7 Signs You Need to Seek Mental Health Treatment A.S.A.P.

One in four American adults experiences a mental health issue every year.  One in 17 American adults or about 13.6 million have been diagnosed with a serious mental disorder such as schizophrenia, bipolar disorder or depression.  But only 40% of adults and half of the youth population seek professional help.

We’ve all had our share of mood swings, depressed moments, episodes of anger and other idiosyncrasies, and that’s normal.  But that’s what most people who aren’t professionally diagnosed with mental illness but actually have one say.  For sure, it’s not possible to say that you have a mental health problem not unless you consult with a psychologist, psychiatrist or other mental health professionals.  Like any other type of illness, a Mental Health problem needs to be treated as early as possible before it gets worse or become a full-blown mental disorder.

If you feel that something is not right about you or a loved one, here are 7 behaviors that may signal a mental health problem.

1. Extreme mood swings.

At one point you feel overly elated and then you’ll be extremely depressed, these episodes can last hours, days, weeks or months and it can even become mixed.  Have you experienced being elated but depressed at the same time?  Mood swings are normal but these types of erratic behaviors aren’t.  It’s time to seek medical help because you might just have a Bipolar Disorder.

2. Sudden shift of emotions.

When it comes to your emotions, have you noticed extreme highs and lows that can shift rapidly?  This may signal a Borderline Personality Disorder.  When it comes to relationships, a person with BPD experience obsessive admiration and life that can quickly shift to anger and hate.

3. Feelings of extreme sadness and hopelessness.

Although occasional sadness is a normal part of life, chronic and long lasting sadness isn’t.  When your feelings of sadness become too extreme that it already affects your everyday life and you already experience physical symptoms like sleep disturbances, fatigue, insomnia, overeating or loss of appetite, etc, it may already be Clinical Depression.  An estimated 350 million people around the world are diagnosed with Clinical Depression and up to 15% of them die by suicide.  Depression is not a joke and not something that you should just ignore.

4. You worry excessively and experience panic attacks.

Just like depression, feeling nervous, worried and anxious are normal when it doesn’t happen all the time.  When feelings of anxiety is already crippling and paralyzing that already wreak havoc to your health, social life and daily functioning, you might already have an Anxiety Disorder.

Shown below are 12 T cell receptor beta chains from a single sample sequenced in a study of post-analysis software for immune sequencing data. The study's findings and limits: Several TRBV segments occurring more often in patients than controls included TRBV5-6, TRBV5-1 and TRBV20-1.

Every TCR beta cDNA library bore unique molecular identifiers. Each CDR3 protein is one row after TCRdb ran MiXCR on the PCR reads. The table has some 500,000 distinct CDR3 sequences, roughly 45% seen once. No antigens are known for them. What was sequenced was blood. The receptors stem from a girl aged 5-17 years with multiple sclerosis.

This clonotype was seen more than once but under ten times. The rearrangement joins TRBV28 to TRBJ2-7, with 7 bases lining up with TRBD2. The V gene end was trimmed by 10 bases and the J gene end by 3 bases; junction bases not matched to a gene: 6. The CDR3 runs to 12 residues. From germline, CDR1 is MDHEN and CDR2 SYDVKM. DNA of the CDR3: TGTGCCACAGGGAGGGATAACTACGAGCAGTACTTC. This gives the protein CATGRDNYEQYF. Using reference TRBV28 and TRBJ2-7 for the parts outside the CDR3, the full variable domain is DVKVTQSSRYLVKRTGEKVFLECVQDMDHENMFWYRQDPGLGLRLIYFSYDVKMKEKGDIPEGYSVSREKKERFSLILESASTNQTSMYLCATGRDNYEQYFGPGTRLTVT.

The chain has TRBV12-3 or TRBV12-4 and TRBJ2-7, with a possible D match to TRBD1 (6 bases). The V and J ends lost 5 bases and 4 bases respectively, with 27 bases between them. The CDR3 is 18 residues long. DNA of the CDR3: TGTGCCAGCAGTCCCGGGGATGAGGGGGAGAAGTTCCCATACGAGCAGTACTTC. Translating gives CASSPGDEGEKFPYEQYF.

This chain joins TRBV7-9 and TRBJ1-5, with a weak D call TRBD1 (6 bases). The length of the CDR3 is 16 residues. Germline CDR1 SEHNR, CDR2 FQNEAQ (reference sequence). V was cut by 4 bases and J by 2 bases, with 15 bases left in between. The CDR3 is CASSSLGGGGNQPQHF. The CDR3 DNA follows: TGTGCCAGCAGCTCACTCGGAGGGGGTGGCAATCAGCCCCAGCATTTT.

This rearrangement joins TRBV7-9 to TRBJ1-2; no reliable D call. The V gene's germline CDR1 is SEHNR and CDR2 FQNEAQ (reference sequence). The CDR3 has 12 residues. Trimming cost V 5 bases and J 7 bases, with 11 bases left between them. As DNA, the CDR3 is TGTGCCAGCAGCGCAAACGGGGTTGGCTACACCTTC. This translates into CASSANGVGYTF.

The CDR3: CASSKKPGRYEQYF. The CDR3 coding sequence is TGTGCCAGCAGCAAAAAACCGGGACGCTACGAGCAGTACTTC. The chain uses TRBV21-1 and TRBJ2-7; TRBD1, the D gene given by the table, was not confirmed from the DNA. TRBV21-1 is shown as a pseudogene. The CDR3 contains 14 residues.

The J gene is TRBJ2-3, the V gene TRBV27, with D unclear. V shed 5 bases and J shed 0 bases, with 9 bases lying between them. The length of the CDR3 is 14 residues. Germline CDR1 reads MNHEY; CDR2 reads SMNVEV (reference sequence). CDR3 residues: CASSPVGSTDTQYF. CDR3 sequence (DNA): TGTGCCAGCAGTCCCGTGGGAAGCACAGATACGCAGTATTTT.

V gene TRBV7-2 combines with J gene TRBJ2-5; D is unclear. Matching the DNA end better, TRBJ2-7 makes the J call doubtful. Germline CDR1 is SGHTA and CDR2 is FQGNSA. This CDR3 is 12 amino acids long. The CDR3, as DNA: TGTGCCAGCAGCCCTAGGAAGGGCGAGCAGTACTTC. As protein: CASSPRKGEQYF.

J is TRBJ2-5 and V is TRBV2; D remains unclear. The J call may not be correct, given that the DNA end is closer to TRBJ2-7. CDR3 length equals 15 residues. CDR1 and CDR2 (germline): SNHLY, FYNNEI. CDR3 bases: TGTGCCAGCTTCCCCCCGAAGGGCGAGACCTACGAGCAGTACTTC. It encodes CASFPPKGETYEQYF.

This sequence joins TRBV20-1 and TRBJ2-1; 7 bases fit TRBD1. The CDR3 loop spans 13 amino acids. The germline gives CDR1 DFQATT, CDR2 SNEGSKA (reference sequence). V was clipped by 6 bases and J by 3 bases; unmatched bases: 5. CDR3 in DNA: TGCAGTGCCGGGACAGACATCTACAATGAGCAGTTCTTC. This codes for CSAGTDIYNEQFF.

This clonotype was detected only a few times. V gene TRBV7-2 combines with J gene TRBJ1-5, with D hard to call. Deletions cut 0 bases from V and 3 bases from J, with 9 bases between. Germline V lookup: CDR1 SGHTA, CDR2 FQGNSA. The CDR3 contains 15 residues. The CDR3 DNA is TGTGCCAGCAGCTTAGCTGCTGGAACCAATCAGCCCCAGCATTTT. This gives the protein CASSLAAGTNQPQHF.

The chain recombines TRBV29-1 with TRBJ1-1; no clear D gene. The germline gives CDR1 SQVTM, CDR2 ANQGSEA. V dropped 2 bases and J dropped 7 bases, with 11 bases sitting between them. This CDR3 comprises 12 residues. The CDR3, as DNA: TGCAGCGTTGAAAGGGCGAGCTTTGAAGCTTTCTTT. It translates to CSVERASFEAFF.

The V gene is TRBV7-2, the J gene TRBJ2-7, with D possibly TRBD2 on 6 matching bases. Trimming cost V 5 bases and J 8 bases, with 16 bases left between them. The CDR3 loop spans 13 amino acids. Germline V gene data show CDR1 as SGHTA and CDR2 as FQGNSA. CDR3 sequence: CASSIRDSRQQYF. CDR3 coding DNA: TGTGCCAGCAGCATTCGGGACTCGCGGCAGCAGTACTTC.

5. You have self-destructive behaviors.

Whether it’s self-harm, alcoholism or substance abuse, self-destructive behaviors are surely signs of a mental problem because it’s most likely a desperate attempt to escape an underlying issue or poor coping mechanism.

6. Distorted body image.

You see yourself as fat when everybody says that you are not or you are already underweight.  You have an intense fear of gaining weight which results to a deceptive behavior around food.  If you see yourself having these behaviors, you should seek medical treatment right away because an Eating Disorder involves a lot of serious health risks that may even cause death.

7. Thoughts of ending your life.

No one in the right mind (excuse the term) will choose to end his/her life.  When you find yourself having suicidal thoughts, it is imperative that you seek help.  Suicide is primarily associated with different mental disorders like depression and bipolar disorder.

If you think you might be at risk of the mental illnesses mentioned above, forget about the stigma, talk to someone immediately or seek help from a professional.  Remember, you are not alone in this and help is always available for you when you need it.

About Toni Marie

Toni is Senior Editor for GuestDietBlog, as well as a contributing author. In addition to writing about diet and health, she also likes to write about relationships. She is also a nurse, and the primary caregiver for her mother.
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